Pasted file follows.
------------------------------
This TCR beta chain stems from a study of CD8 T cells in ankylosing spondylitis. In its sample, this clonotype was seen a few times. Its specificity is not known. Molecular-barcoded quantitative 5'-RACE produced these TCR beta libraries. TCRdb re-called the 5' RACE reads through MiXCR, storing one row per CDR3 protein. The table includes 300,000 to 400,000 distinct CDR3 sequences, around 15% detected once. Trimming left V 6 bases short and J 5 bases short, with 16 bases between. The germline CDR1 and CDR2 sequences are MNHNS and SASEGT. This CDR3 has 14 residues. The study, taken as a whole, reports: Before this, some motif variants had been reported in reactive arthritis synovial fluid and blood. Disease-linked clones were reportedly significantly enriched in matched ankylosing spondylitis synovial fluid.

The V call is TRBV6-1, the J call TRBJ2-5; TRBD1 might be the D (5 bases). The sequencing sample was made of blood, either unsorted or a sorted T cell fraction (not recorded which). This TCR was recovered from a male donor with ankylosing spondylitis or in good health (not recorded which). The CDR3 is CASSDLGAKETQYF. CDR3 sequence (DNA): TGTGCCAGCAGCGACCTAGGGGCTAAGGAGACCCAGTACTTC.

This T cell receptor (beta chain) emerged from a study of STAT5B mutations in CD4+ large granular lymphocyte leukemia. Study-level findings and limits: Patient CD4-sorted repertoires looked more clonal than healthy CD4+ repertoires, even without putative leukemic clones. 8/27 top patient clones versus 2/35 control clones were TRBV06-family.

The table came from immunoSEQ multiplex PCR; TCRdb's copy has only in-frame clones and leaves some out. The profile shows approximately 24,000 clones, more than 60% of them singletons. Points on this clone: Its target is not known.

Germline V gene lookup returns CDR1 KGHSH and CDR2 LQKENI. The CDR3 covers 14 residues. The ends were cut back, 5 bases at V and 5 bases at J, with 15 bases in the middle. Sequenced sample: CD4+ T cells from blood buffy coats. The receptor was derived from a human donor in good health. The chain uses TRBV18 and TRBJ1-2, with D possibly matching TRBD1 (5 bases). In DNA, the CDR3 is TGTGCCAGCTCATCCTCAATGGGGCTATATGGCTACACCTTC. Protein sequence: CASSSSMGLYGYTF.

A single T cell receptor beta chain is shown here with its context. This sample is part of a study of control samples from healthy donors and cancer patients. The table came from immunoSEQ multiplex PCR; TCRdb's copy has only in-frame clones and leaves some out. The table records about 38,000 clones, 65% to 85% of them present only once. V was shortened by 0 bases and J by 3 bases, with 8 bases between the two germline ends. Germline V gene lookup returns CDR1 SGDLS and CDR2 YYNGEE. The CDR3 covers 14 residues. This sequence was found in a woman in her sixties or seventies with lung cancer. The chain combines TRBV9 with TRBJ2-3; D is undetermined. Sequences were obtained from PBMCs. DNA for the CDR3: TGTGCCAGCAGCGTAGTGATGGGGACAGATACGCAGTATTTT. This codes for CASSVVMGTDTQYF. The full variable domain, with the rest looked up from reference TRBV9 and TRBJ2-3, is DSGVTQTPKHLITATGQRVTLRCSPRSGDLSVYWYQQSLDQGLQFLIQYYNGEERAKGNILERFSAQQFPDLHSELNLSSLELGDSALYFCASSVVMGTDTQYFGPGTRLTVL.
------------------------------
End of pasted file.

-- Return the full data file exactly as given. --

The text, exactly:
This TCR beta chain stems from a study of CD8 T cells in ankylosing spondylitis. In its sample, this clonotype was seen a few times. Its specificity is not known. Molecular-barcoded quantitative 5'-RACE produced these TCR beta libraries. TCRdb re-called the 5' RACE reads through MiXCR, storing one row per CDR3 protein. The table includes 300,000 to 400,000 distinct CDR3 sequences, around 15% detected once. Trimming left V 6 bases short and J 5 bases short, with 16 bases between. The germline CDR1 and CDR2 sequences are MNHNS and SASEGT. This CDR3 has 14 residues. The study, taken as a whole, reports: Before this, some motif variants had been reported in reactive arthritis synovial fluid and blood. Disease-linked clones were reportedly significantly enriched in matched ankylosing spondylitis synovial fluid.

The V call is TRBV6-1, the J call TRBJ2-5; TRBD1 might be the D (5 bases). The sequencing sample was made of blood, either unsorted or a sorted T cell fraction (not recorded which). This TCR was recovered from a male donor with ankylosing spondylitis or in good health (not recorded which). The CDR3 is CASSDLGAKETQYF. CDR3 sequence (DNA): TGTGCCAGCAGCGACCTAGGGGCTAAGGAGACCCAGTACTTC.

This T cell receptor (beta chain) emerged from a study of STAT5B mutations in CD4+ large granular lymphocyte leukemia. Study-level findings and limits: Patient CD4-sorted repertoires looked more clonal than healthy CD4+ repertoires, even without putative leukemic clones. 8/27 top patient clones versus 2/35 control clones were TRBV06-family.

The table came from immunoSEQ multiplex PCR; TCRdb's copy has only in-frame clones and leaves some out. The profile shows approximately 24,000 clones, more than 60% of them singletons. Points on this clone: Its target is not known.

Germline V gene lookup returns CDR1 KGHSH and CDR2 LQKENI. The CDR3 covers 14 residues. The ends were cut back, 5 bases at V and 5 bases at J, with 15 bases in the middle. Sequenced sample: CD4+ T cells from blood buffy coats. The receptor was derived from a human donor in good health. The chain uses TRBV18 and TRBJ1-2, with D possibly matching TRBD1 (5 bases). In DNA, the CDR3 is TGTGCCAGCTCATCCTCAATGGGGCTATATGGCTACACCTTC. Protein sequence: CASSSSMGLYGYTF.

A single T cell receptor beta chain is shown here with its context. This sample is part of a study of control samples from healthy donors and cancer patients. The table came from immunoSEQ multiplex PCR; TCRdb's copy has only in-frame clones and leaves some out. The table records about 38,000 clones, 65% to 85% of them present only once. V was shortened by 0 bases and J by 3 bases, with 8 bases between the two germline ends. Germline V gene lookup returns CDR1 SGDLS and CDR2 YYNGEE. The CDR3 covers 14 residues. This sequence was found in a woman in her sixties or seventies with lung cancer. The chain combines TRBV9 with TRBJ2-3; D is undetermined. Sequences were obtained from PBMCs. DNA for the CDR3: TGTGCCAGCAGCGTAGTGATGGGGACAGATACGCAGTATTTT. This codes for CASSVVMGTDTQYF. The full variable domain, with the rest looked up from reference TRBV9 and TRBJ2-3, is DSGVTQTPKHLITATGQRVTLRCSPRSGDLSVYWYQQSLDQGLQFLIQYYNGEERAKGNILERFSAQQFPDLHSELNLSSLELGDSALYFCASSVVMGTDTQYFGPGTRLTVL.